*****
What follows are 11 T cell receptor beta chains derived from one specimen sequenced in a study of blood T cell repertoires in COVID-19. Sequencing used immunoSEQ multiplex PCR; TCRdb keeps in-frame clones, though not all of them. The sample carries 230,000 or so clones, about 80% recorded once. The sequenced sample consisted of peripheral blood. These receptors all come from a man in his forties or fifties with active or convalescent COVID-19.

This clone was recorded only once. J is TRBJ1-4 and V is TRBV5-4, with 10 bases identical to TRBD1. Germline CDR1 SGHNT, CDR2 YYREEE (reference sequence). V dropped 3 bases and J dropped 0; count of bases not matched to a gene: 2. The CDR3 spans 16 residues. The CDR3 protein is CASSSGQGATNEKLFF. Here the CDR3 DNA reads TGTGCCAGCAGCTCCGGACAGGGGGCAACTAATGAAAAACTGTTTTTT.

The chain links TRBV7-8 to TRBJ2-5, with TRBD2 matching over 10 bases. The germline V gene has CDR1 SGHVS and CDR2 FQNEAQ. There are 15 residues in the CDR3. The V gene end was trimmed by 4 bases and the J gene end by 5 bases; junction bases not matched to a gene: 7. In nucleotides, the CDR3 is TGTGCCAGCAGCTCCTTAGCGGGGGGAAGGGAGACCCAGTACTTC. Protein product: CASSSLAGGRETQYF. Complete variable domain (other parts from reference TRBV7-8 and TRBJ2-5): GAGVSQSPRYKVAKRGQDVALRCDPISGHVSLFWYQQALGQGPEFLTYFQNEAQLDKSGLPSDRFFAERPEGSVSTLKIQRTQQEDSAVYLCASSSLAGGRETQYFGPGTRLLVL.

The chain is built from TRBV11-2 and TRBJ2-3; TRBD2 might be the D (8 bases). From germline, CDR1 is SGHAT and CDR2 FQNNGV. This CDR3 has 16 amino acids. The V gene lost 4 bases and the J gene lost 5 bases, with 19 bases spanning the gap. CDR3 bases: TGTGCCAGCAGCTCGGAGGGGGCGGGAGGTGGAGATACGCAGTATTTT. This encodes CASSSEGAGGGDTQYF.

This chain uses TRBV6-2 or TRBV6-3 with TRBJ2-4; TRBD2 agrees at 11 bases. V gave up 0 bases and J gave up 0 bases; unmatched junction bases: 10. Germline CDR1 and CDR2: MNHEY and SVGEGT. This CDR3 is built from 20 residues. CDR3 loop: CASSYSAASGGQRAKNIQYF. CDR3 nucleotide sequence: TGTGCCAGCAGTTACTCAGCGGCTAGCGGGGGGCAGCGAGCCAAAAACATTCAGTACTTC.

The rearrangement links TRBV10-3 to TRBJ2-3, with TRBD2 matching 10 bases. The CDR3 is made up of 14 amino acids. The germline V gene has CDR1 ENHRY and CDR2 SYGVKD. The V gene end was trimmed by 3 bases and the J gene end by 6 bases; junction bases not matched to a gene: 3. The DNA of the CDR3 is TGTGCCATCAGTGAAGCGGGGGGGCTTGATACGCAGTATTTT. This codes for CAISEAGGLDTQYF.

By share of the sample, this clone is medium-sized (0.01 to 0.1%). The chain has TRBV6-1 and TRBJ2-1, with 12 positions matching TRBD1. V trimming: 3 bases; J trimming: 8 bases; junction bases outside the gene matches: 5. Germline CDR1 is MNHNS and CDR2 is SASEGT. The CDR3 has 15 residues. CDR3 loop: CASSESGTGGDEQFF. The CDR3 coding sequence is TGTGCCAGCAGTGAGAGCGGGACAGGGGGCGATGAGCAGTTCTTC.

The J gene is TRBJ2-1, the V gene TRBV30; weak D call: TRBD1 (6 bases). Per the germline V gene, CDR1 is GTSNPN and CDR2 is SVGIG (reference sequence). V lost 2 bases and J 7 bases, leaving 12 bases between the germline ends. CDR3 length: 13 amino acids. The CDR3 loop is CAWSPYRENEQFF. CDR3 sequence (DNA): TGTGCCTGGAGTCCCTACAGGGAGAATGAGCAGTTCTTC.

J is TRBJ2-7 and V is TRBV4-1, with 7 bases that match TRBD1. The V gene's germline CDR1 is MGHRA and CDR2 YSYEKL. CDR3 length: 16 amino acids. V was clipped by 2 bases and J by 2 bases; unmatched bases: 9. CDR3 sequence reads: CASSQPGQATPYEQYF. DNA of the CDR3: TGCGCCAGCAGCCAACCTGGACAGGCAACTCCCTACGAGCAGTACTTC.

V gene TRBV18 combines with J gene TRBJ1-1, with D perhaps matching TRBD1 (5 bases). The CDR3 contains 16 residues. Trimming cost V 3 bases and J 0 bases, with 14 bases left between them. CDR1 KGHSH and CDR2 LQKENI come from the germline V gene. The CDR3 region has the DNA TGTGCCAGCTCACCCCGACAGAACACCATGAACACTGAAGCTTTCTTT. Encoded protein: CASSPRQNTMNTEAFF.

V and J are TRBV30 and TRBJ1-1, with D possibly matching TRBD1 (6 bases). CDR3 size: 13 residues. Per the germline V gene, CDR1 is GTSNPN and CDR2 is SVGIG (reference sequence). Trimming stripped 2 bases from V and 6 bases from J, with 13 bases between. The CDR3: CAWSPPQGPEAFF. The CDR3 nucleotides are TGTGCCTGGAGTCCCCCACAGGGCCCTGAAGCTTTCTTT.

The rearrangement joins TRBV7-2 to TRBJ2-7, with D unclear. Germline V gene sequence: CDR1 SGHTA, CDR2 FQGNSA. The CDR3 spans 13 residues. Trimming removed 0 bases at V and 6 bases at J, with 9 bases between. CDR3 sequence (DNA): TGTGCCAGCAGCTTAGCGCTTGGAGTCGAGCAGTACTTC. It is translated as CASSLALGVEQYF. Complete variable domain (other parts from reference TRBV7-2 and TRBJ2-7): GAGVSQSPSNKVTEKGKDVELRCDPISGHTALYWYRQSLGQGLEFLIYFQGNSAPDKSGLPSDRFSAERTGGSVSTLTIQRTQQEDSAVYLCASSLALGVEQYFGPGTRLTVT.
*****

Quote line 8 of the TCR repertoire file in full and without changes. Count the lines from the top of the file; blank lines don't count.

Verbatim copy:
The J gene is TRBJ2-1, the V gene TRBV30; weak D call: TRBD1 (6 bases). Per the germline V gene, CDR1 is GTSNPN and CDR2 is SVGIG (reference sequence). V lost 2 bases and J 7 bases, leaving 12 bases between the germline ends. CDR3 length: 13 amino acids. The CDR3 loop is CAWSPYRENEQFF. CDR3 sequence (DNA): TGTGCCTGGAGTCCCTACAGGGAGAATGAGCAGTTCTTC.